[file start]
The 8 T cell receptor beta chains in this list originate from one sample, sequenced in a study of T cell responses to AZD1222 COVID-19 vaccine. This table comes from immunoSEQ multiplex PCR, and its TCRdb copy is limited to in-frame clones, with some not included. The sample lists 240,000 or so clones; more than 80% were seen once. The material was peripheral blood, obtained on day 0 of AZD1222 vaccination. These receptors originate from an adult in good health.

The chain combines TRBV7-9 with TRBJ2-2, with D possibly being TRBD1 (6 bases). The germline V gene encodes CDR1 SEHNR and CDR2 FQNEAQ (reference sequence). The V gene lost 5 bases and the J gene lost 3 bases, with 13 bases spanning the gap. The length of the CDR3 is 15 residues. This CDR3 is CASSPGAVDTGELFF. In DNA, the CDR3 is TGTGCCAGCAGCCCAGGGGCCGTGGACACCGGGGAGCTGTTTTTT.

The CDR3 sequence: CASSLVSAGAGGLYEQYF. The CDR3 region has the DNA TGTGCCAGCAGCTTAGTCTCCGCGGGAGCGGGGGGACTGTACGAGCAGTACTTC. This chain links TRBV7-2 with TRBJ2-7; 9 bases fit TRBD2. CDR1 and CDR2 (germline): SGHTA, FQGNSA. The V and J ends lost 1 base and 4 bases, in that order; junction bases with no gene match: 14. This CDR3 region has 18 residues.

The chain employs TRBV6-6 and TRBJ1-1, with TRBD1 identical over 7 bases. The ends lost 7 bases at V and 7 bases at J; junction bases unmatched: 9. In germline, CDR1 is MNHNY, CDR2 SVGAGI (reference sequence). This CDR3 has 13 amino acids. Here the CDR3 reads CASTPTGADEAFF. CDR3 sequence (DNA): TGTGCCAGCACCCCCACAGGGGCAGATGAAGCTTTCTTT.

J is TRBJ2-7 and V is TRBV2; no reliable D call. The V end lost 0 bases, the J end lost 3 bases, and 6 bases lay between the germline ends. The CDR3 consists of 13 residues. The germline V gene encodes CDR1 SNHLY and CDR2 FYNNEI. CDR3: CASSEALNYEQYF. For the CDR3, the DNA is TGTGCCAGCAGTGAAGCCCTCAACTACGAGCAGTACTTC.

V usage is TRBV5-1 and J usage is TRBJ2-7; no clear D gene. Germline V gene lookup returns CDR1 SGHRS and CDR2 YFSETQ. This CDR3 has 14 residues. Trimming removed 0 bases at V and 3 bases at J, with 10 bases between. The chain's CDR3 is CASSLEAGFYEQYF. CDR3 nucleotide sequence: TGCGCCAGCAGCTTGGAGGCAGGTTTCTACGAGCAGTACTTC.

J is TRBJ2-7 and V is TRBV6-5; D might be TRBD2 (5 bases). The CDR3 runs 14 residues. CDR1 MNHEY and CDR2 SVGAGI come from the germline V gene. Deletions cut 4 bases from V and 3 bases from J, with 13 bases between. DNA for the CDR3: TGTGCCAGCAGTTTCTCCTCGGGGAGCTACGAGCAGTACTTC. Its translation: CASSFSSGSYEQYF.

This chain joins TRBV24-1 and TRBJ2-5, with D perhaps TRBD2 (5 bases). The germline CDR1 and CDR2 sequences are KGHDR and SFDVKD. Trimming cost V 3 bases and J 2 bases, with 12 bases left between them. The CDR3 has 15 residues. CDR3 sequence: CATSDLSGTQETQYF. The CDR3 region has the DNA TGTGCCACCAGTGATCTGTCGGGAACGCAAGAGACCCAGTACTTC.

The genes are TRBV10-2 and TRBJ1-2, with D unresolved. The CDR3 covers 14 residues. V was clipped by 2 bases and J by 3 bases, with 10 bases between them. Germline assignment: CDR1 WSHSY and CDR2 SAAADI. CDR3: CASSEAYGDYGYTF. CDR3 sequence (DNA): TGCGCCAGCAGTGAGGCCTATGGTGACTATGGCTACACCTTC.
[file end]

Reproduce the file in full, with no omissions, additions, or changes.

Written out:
The 8 T cell receptor beta chains in this list originate from one sample, sequenced in a study of T cell responses to AZD1222 COVID-19 vaccine. This table comes from immunoSEQ multiplex PCR, and its TCRdb copy is limited to in-frame clones, with some not included. The sample lists 240,000 or so clones; more than 80% were seen once. The material was peripheral blood, obtained on day 0 of AZD1222 vaccination. These receptors originate from an adult in good health.

The chain combines TRBV7-9 with TRBJ2-2, with D possibly being TRBD1 (6 bases). The germline V gene encodes CDR1 SEHNR and CDR2 FQNEAQ (reference sequence). The V gene lost 5 bases and the J gene lost 3 bases, with 13 bases spanning the gap. The length of the CDR3 is 15 residues. This CDR3 is CASSPGAVDTGELFF. In DNA, the CDR3 is TGTGCCAGCAGCCCAGGGGCCGTGGACACCGGGGAGCTGTTTTTT.

The CDR3 sequence: CASSLVSAGAGGLYEQYF. The CDR3 region has the DNA TGTGCCAGCAGCTTAGTCTCCGCGGGAGCGGGGGGACTGTACGAGCAGTACTTC. This chain links TRBV7-2 with TRBJ2-7; 9 bases fit TRBD2. CDR1 and CDR2 (germline): SGHTA, FQGNSA. The V and J ends lost 1 base and 4 bases, in that order; junction bases with no gene match: 14. This CDR3 region has 18 residues.

The chain employs TRBV6-6 and TRBJ1-1, with TRBD1 identical over 7 bases. The ends lost 7 bases at V and 7 bases at J; junction bases unmatched: 9. In germline, CDR1 is MNHNY, CDR2 SVGAGI (reference sequence). This CDR3 has 13 amino acids. Here the CDR3 reads CASTPTGADEAFF. CDR3 sequence (DNA): TGTGCCAGCACCCCCACAGGGGCAGATGAAGCTTTCTTT.

J is TRBJ2-7 and V is TRBV2; no reliable D call. The V end lost 0 bases, the J end lost 3 bases, and 6 bases lay between the germline ends. The CDR3 consists of 13 residues. The germline V gene encodes CDR1 SNHLY and CDR2 FYNNEI. CDR3: CASSEALNYEQYF. For the CDR3, the DNA is TGTGCCAGCAGTGAAGCCCTCAACTACGAGCAGTACTTC.

V usage is TRBV5-1 and J usage is TRBJ2-7; no clear D gene. Germline V gene lookup returns CDR1 SGHRS and CDR2 YFSETQ. This CDR3 has 14 residues. Trimming removed 0 bases at V and 3 bases at J, with 10 bases between. The chain's CDR3 is CASSLEAGFYEQYF. CDR3 nucleotide sequence: TGCGCCAGCAGCTTGGAGGCAGGTTTCTACGAGCAGTACTTC.

J is TRBJ2-7 and V is TRBV6-5; D might be TRBD2 (5 bases). The CDR3 runs 14 residues. CDR1 MNHEY and CDR2 SVGAGI come from the germline V gene. Deletions cut 4 bases from V and 3 bases from J, with 13 bases between. DNA for the CDR3: TGTGCCAGCAGTTTCTCCTCGGGGAGCTACGAGCAGTACTTC. Its translation: CASSFSSGSYEQYF.

This chain joins TRBV24-1 and TRBJ2-5, with D perhaps TRBD2 (5 bases). The germline CDR1 and CDR2 sequences are KGHDR and SFDVKD. Trimming cost V 3 bases and J 2 bases, with 12 bases left between them. The CDR3 has 15 residues. CDR3 sequence: CATSDLSGTQETQYF. The CDR3 region has the DNA TGTGCCACCAGTGATCTGTCGGGAACGCAAGAGACCCAGTACTTC.

The genes are TRBV10-2 and TRBJ1-2, with D unresolved. The CDR3 covers 14 residues. V was clipped by 2 bases and J by 3 bases, with 10 bases between them. Germline assignment: CDR1 WSHSY and CDR2 SAAADI. CDR3: CASSEAYGDYGYTF. CDR3 sequence (DNA): TGCGCCAGCAGTGAGGCCTATGGTGACTATGGCTACACCTTC.